Maisy sniffed and quickly wiped her eyes with a tissue before turning to face the crowded bar. “Ladies and gentlemen,” she said, bringing the room to silence. “Would you all be so kind as to come through to the Lounge. I would like to make an announcement.”

Faces stared at faces as chairs began to scrape back and the whole bar gradually decanted into the corridor. Maisy went straight through and was calling the Ladies League to attention as the local regulars filed in looking nervously at each other as they came. With the two bars crowded into one, she tapped a wine glass with the edge of a knife to call the company to silence.

“Ladies and gentlemen, I would like to announce that my little girl, Annie, who attends Coniston Primary, recently came second in a competition for writing short stories.” A look of astonishment mixed with confusion spread through the company, but the silence remained. “The head teacher decided to invite the mothers of all the children who took part to come to the school next Thursday evening to read their children’s stories out loud.” A murmur spread around the bar and was quickly silenced as Maisy resumed her little speech. “Mr Tate has been helping me to learn my Annie’s story by heart because…” Maisy Jones stopped speaking and the tears returned to her eyes to be brushed away with the sodden tissue. “…because I can’t read and write. I asked him not to tell anyone and… and…” Pressing the tissue to her eyes, Maisy backed away through the archway into the privacy of the now deserted Torver bar.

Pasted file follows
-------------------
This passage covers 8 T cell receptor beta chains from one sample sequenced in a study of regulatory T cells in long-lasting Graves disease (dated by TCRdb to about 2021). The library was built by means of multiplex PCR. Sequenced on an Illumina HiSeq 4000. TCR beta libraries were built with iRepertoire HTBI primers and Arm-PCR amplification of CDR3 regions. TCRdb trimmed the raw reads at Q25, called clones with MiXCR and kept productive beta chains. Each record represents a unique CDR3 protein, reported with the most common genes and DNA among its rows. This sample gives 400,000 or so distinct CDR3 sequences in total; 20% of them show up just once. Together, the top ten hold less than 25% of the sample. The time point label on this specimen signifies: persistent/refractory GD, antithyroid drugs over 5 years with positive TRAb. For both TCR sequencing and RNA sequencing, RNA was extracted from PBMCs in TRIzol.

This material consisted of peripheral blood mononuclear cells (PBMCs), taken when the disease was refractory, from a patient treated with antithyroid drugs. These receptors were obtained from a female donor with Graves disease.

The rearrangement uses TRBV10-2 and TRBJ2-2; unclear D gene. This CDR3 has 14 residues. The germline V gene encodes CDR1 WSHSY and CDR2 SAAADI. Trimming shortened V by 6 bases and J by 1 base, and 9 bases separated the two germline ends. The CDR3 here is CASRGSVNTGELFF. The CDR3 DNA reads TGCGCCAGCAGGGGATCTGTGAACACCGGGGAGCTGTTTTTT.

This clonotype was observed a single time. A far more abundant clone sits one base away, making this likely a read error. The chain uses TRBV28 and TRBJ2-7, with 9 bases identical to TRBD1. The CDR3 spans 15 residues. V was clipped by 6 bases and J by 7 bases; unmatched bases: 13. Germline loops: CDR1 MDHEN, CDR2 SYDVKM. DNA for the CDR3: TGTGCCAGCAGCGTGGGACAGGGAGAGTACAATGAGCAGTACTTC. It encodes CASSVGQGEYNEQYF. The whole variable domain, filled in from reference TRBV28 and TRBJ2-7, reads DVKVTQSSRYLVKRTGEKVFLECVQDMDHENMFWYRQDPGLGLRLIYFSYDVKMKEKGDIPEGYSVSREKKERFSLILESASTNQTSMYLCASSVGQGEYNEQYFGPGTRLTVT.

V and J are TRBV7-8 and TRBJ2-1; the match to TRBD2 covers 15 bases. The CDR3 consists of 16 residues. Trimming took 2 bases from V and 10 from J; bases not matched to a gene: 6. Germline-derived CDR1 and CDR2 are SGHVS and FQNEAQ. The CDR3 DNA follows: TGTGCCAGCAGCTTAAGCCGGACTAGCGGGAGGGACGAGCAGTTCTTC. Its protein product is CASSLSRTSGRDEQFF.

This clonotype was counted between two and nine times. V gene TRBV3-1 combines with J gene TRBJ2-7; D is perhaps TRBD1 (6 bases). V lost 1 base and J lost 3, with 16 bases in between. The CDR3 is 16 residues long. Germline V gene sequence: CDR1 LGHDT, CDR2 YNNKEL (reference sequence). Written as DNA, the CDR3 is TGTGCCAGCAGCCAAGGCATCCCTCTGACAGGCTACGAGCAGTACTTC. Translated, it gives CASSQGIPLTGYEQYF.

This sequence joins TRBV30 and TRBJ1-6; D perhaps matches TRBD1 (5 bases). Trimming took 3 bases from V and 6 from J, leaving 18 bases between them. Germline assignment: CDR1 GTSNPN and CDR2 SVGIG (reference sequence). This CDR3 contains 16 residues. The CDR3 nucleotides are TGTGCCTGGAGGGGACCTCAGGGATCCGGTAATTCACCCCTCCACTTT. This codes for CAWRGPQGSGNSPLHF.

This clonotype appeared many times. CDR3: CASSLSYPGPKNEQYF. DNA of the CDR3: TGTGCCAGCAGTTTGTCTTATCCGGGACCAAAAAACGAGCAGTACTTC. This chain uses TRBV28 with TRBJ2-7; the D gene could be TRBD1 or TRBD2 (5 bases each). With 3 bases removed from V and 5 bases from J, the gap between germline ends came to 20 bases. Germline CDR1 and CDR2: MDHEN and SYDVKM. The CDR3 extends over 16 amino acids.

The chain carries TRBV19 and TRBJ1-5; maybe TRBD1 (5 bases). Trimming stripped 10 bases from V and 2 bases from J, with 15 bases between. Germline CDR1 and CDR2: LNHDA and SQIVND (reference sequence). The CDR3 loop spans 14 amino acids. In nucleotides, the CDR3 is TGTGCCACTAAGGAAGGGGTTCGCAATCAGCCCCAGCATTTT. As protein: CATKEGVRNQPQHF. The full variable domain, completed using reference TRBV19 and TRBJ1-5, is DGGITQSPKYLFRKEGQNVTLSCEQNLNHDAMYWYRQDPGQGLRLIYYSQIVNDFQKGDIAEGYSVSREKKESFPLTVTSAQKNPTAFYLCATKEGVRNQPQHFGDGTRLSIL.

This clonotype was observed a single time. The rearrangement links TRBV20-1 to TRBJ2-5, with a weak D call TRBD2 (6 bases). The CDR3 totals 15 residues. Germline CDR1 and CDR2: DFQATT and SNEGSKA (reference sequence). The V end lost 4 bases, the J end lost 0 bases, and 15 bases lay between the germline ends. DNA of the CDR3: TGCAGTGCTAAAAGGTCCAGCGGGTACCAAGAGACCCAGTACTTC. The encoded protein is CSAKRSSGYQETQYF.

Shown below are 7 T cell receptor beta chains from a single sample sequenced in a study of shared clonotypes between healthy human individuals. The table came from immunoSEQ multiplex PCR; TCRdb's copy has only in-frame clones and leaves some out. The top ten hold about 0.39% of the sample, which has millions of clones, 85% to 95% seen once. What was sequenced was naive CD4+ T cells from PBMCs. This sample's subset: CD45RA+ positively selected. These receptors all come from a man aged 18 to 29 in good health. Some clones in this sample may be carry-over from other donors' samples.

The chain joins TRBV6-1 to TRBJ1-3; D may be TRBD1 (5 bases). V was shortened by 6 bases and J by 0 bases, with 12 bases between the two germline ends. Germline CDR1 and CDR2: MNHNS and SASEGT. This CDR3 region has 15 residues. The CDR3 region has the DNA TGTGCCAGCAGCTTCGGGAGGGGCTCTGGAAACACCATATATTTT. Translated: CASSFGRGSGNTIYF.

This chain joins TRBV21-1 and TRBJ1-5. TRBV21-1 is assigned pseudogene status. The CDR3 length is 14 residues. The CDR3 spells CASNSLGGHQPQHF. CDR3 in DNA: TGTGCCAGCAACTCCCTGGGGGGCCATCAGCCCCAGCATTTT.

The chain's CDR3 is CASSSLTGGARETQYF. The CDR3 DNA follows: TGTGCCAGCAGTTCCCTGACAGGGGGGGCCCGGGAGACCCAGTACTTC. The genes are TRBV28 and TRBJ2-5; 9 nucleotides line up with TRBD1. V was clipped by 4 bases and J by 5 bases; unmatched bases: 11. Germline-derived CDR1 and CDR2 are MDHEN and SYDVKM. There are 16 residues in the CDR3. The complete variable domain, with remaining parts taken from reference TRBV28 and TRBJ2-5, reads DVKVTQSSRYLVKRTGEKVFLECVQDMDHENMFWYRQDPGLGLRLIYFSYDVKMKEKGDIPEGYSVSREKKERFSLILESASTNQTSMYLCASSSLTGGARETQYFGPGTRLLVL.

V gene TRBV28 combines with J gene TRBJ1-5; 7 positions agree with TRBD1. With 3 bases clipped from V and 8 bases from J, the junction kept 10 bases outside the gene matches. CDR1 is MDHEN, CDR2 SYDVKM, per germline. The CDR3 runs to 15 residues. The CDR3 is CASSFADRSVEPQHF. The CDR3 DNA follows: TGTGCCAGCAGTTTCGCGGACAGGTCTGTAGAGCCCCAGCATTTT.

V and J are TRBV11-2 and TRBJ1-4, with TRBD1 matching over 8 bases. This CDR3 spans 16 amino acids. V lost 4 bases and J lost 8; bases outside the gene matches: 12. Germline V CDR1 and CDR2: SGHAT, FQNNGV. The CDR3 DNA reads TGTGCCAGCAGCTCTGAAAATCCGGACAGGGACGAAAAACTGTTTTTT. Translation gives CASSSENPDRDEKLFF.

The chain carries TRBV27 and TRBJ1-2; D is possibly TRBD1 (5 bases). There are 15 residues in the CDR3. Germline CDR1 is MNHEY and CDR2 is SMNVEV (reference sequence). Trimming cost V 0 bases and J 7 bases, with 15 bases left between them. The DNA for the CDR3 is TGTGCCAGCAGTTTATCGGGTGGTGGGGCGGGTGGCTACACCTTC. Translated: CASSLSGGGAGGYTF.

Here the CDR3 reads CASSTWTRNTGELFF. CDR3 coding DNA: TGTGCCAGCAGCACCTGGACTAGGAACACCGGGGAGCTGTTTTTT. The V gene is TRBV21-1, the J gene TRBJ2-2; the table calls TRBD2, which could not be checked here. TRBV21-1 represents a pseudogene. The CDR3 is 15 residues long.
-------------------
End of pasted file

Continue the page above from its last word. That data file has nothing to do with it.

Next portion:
All through the standing ranks of regulars and the laid tables of the Ladies League, not a pair of eyes met any other. Several mouths gaped open and an occasional lip trembled, but there was not a cat’s bottom to be seen. The Headmaster stepped forward to take up the announcement. “And you are all invited to come along and hear Annie’s story and those of the other children next Thursday. Oh, and I’m sure Maisy won’t mind me saying that her reading lessons are progressing well. I don’t think I ever had a better pupil.